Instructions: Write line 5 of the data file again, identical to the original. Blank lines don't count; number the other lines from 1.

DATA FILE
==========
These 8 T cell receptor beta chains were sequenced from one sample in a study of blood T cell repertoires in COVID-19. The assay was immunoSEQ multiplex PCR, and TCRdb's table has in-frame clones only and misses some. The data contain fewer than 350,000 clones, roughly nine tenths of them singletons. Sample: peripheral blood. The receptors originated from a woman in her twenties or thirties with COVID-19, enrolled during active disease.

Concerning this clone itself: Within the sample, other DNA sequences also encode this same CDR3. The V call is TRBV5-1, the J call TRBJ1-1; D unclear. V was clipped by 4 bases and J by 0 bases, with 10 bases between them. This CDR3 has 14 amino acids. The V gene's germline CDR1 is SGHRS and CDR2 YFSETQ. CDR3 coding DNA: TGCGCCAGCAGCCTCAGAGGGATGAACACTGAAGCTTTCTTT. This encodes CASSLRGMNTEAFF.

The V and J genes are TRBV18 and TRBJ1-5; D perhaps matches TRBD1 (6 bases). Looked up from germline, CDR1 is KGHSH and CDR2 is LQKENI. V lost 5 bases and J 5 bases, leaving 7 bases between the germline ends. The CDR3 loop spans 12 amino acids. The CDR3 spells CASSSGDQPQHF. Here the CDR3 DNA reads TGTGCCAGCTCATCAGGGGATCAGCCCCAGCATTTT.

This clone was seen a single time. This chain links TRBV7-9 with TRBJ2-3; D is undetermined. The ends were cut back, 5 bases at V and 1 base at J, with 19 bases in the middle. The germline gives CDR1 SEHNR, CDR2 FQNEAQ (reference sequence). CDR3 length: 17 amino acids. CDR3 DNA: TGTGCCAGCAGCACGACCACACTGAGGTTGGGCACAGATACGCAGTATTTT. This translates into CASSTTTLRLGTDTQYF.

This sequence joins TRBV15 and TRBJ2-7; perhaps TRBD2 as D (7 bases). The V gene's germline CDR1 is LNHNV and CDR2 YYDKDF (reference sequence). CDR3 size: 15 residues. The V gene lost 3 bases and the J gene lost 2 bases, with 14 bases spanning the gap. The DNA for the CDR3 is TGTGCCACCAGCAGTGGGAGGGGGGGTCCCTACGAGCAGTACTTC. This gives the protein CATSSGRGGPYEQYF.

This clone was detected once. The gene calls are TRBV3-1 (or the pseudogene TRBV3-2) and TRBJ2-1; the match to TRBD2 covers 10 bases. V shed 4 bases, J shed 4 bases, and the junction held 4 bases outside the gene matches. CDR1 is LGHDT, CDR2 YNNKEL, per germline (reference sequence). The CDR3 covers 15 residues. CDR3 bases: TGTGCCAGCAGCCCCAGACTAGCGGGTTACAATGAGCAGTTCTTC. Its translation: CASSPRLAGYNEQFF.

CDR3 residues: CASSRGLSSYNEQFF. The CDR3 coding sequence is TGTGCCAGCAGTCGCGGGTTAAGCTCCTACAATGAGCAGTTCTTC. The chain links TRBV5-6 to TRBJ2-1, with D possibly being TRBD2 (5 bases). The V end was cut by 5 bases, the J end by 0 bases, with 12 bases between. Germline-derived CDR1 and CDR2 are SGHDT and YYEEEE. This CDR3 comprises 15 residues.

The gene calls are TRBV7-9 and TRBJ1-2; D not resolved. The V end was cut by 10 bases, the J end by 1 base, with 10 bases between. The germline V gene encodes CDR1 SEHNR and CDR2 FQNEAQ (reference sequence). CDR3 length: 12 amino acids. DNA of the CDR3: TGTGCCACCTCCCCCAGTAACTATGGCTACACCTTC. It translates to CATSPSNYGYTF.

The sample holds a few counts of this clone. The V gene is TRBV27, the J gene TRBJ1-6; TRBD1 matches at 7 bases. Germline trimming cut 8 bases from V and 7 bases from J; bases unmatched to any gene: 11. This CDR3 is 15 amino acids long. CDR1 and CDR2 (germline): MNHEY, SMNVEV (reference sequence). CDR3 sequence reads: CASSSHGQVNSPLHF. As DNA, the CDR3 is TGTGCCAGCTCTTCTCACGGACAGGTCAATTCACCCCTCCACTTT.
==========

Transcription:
This sequence joins TRBV15 and TRBJ2-7; perhaps TRBD2 as D (7 bases). The V gene's germline CDR1 is LNHNV and CDR2 YYDKDF (reference sequence). CDR3 size: 15 residues. The V gene lost 3 bases and the J gene lost 2 bases, with 14 bases spanning the gap. The DNA for the CDR3 is TGTGCCACCAGCAGTGGGAGGGGGGGTCCCTACGAGCAGTACTTC. This gives the protein CATSSGRGGPYEQYF.